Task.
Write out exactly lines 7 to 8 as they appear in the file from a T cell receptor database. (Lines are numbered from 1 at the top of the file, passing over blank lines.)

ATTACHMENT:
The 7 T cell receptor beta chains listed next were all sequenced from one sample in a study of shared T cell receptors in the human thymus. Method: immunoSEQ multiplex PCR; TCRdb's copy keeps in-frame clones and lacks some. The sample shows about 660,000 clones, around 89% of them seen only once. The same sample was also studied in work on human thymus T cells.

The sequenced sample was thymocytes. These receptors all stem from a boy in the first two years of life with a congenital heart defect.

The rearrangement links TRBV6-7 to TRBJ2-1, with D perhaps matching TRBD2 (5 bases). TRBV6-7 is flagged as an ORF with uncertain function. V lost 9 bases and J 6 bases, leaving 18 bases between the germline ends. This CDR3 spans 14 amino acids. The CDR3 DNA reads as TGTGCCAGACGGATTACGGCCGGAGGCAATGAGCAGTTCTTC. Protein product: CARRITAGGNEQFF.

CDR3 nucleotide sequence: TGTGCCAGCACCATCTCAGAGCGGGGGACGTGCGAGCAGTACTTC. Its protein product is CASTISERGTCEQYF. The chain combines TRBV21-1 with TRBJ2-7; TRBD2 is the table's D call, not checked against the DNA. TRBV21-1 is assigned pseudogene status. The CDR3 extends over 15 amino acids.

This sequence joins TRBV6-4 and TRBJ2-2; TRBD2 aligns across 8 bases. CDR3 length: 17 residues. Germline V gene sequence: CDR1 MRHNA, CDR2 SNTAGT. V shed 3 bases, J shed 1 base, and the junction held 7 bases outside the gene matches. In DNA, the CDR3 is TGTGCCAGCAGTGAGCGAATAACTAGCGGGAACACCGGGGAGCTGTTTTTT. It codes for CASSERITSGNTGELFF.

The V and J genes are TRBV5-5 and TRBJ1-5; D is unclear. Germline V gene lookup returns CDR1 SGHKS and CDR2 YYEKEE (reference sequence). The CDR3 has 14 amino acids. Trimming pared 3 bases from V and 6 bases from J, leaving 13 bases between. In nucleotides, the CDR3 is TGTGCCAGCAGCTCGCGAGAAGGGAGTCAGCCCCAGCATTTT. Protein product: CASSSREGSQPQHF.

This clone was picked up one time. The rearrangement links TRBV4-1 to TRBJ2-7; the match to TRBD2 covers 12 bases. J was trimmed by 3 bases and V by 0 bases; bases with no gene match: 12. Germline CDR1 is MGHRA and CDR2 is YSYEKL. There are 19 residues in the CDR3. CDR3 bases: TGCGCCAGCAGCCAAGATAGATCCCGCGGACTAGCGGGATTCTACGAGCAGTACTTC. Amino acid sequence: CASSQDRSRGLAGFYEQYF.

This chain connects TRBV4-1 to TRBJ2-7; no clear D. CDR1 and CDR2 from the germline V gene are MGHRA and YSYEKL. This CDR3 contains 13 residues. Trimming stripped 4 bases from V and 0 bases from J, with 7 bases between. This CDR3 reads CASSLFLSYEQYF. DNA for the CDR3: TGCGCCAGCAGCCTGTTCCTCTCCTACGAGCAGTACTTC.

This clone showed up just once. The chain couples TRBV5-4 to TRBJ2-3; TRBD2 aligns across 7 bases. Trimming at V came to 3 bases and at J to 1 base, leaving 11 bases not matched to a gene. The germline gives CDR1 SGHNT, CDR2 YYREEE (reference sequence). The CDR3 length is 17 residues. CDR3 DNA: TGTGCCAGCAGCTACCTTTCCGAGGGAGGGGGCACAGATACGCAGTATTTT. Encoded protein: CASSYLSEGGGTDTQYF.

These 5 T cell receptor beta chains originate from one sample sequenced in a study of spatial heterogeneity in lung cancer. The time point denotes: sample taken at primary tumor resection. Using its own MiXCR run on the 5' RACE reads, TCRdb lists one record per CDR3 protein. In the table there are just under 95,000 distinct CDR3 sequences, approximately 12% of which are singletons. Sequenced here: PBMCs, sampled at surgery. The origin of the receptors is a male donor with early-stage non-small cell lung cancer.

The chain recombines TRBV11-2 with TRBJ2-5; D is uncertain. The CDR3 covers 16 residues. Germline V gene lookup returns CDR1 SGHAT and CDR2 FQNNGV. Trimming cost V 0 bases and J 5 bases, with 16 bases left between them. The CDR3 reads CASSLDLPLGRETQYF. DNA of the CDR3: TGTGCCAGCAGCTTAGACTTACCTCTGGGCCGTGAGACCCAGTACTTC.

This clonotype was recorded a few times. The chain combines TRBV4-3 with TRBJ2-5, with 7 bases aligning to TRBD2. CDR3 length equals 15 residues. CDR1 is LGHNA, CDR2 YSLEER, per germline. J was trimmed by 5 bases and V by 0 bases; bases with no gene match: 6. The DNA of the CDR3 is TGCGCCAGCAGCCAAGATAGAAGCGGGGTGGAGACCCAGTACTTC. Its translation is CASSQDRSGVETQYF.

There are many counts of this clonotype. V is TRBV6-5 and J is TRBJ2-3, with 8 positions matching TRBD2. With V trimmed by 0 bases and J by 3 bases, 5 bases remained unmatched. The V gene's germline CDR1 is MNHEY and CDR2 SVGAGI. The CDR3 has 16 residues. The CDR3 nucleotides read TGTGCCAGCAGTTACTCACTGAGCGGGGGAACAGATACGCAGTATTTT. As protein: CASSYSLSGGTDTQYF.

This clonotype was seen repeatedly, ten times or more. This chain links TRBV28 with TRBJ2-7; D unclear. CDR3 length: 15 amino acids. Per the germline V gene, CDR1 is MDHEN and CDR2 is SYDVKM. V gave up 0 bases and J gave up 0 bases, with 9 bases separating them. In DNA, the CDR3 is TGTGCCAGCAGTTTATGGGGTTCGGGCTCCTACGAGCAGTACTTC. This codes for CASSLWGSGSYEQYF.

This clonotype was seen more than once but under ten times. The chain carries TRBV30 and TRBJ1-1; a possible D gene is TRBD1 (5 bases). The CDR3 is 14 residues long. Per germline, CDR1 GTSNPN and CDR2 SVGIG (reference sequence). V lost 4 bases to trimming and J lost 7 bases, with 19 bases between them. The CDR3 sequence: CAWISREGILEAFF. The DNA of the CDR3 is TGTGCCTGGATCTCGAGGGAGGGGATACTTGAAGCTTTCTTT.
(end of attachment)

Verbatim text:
This clone was picked up one time. The rearrangement links TRBV4-1 to TRBJ2-7; the match to TRBD2 covers 12 bases. J was trimmed by 3 bases and V by 0 bases; bases with no gene match: 12. Germline CDR1 is MGHRA and CDR2 is YSYEKL. There are 19 residues in the CDR3. CDR3 bases: TGCGCCAGCAGCCAAGATAGATCCCGCGGACTAGCGGGATTCTACGAGCAGTACTTC. Amino acid sequence: CASSQDRSRGLAGFYEQYF.

This chain connects TRBV4-1 to TRBJ2-7; no clear D. CDR1 and CDR2 from the germline V gene are MGHRA and YSYEKL. This CDR3 contains 13 residues. Trimming stripped 4 bases from V and 0 bases from J, with 7 bases between. This CDR3 reads CASSLFLSYEQYF. DNA for the CDR3: TGCGCCAGCAGCCTGTTCCTCTCCTACGAGCAGTACTTC.